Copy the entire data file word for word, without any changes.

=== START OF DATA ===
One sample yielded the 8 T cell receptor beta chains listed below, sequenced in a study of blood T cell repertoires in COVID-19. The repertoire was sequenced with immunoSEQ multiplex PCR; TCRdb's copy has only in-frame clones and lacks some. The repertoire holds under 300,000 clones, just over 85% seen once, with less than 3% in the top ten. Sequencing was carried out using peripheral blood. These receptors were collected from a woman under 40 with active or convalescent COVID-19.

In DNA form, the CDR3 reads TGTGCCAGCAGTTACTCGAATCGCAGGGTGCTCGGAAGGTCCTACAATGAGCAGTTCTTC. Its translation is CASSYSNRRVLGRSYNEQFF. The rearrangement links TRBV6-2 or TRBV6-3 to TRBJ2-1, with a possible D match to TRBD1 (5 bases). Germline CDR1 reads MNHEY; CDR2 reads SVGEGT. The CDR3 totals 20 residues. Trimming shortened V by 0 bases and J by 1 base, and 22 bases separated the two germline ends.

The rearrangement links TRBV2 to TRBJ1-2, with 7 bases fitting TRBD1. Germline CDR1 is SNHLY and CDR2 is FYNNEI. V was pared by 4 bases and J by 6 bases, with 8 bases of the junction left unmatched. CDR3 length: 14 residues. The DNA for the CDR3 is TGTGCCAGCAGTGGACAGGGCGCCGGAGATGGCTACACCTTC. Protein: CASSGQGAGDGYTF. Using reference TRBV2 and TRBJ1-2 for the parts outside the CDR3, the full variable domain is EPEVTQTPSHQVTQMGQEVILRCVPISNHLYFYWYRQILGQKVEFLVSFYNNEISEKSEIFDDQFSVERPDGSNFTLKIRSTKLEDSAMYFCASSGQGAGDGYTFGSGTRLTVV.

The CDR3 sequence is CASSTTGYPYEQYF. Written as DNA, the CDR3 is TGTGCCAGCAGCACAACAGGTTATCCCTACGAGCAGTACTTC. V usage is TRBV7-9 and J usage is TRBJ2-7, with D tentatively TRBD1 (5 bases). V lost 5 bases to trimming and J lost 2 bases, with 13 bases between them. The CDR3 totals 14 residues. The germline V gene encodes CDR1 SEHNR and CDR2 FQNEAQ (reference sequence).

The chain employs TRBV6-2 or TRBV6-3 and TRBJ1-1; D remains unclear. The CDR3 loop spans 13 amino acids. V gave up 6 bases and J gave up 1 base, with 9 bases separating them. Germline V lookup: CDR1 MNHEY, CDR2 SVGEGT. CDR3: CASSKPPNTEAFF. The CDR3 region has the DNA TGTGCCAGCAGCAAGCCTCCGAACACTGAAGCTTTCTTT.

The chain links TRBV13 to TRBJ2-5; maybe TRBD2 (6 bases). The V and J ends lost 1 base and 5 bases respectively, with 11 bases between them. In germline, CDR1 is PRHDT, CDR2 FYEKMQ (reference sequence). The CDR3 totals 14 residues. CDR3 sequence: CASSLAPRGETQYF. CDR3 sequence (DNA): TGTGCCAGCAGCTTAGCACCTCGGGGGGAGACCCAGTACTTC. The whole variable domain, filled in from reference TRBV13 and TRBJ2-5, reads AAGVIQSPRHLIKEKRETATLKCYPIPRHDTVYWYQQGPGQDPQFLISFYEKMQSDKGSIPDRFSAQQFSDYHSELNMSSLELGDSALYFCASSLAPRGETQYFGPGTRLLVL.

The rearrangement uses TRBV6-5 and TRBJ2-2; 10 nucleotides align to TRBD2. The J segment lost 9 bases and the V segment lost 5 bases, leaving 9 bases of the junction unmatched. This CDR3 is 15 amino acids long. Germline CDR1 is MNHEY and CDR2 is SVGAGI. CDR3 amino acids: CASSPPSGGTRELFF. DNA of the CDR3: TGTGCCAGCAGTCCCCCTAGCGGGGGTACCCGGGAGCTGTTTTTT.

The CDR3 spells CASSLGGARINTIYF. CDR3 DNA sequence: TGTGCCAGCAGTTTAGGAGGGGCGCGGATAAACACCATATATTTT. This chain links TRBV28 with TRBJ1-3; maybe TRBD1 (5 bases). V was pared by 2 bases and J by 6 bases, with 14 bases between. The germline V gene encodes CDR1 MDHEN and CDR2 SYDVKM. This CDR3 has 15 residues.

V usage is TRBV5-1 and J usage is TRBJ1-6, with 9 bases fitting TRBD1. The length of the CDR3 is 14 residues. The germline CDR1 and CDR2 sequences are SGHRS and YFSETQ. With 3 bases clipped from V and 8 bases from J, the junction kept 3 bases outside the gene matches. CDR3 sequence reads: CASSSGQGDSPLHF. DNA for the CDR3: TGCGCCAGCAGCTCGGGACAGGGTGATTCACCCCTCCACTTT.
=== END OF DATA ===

One sample yielded the 8 T cell receptor beta chains listed below, sequenced in a study of blood T cell repertoires in COVID-19. The repertoire was sequenced with immunoSEQ multiplex PCR; TCRdb's copy has only in-frame clones and lacks some. The repertoire holds under 300,000 clones, just over 85% seen once, with less than 3% in the top ten. Sequencing was carried out using peripheral blood. These receptors were collected from a woman under 40 with active or convalescent COVID-19.

In DNA form, the CDR3 reads TGTGCCAGCAGTTACTCGAATCGCAGGGTGCTCGGAAGGTCCTACAATGAGCAGTTCTTC. Its translation is CASSYSNRRVLGRSYNEQFF. The rearrangement links TRBV6-2 or TRBV6-3 to TRBJ2-1, with a possible D match to TRBD1 (5 bases). Germline CDR1 reads MNHEY; CDR2 reads SVGEGT. The CDR3 totals 20 residues. Trimming shortened V by 0 bases and J by 1 base, and 22 bases separated the two germline ends.

The rearrangement links TRBV2 to TRBJ1-2, with 7 bases fitting TRBD1. Germline CDR1 is SNHLY and CDR2 is FYNNEI. V was pared by 4 bases and J by 6 bases, with 8 bases of the junction left unmatched. CDR3 length: 14 residues. The DNA for the CDR3 is TGTGCCAGCAGTGGACAGGGCGCCGGAGATGGCTACACCTTC. Protein: CASSGQGAGDGYTF. Using reference TRBV2 and TRBJ1-2 for the parts outside the CDR3, the full variable domain is EPEVTQTPSHQVTQMGQEVILRCVPISNHLYFYWYRQILGQKVEFLVSFYNNEISEKSEIFDDQFSVERPDGSNFTLKIRSTKLEDSAMYFCASSGQGAGDGYTFGSGTRLTVV.

The CDR3 sequence is CASSTTGYPYEQYF. Written as DNA, the CDR3 is TGTGCCAGCAGCACAACAGGTTATCCCTACGAGCAGTACTTC. V usage is TRBV7-9 and J usage is TRBJ2-7, with D tentatively TRBD1 (5 bases). V lost 5 bases to trimming and J lost 2 bases, with 13 bases between them. The CDR3 totals 14 residues. The germline V gene encodes CDR1 SEHNR and CDR2 FQNEAQ (reference sequence).

The chain employs TRBV6-2 or TRBV6-3 and TRBJ1-1; D remains unclear. The CDR3 loop spans 13 amino acids. V gave up 6 bases and J gave up 1 base, with 9 bases separating them. Germline V lookup: CDR1 MNHEY, CDR2 SVGEGT. CDR3: CASSKPPNTEAFF. The CDR3 region has the DNA TGTGCCAGCAGCAAGCCTCCGAACACTGAAGCTTTCTTT.

The chain links TRBV13 to TRBJ2-5; maybe TRBD2 (6 bases). The V and J ends lost 1 base and 5 bases respectively, with 11 bases between them. In germline, CDR1 is PRHDT, CDR2 FYEKMQ (reference sequence). The CDR3 totals 14 residues. CDR3 sequence: CASSLAPRGETQYF. CDR3 sequence (DNA): TGTGCCAGCAGCTTAGCACCTCGGGGGGAGACCCAGTACTTC. The whole variable domain, filled in from reference TRBV13 and TRBJ2-5, reads AAGVIQSPRHLIKEKRETATLKCYPIPRHDTVYWYQQGPGQDPQFLISFYEKMQSDKGSIPDRFSAQQFSDYHSELNMSSLELGDSALYFCASSLAPRGETQYFGPGTRLLVL.

The rearrangement uses TRBV6-5 and TRBJ2-2; 10 nucleotides align to TRBD2. The J segment lost 9 bases and the V segment lost 5 bases, leaving 9 bases of the junction unmatched. This CDR3 is 15 amino acids long. Germline CDR1 is MNHEY and CDR2 is SVGAGI. CDR3 amino acids: CASSPPSGGTRELFF. DNA of the CDR3: TGTGCCAGCAGTCCCCCTAGCGGGGGTACCCGGGAGCTGTTTTTT.

The CDR3 spells CASSLGGARINTIYF. CDR3 DNA sequence: TGTGCCAGCAGTTTAGGAGGGGCGCGGATAAACACCATATATTTT. This chain links TRBV28 with TRBJ1-3; maybe TRBD1 (5 bases). V was pared by 2 bases and J by 6 bases, with 14 bases between. The germline V gene encodes CDR1 MDHEN and CDR2 SYDVKM. This CDR3 has 15 residues.

V usage is TRBV5-1 and J usage is TRBJ1-6, with 9 bases fitting TRBD1. The length of the CDR3 is 14 residues. The germline CDR1 and CDR2 sequences are SGHRS and YFSETQ. With 3 bases clipped from V and 8 bases from J, the junction kept 3 bases outside the gene matches. CDR3 sequence reads: CASSSGQGDSPLHF. DNA for the CDR3: TGCGCCAGCAGCTCGGGACAGGGTGATTCACCCCTCCACTTT.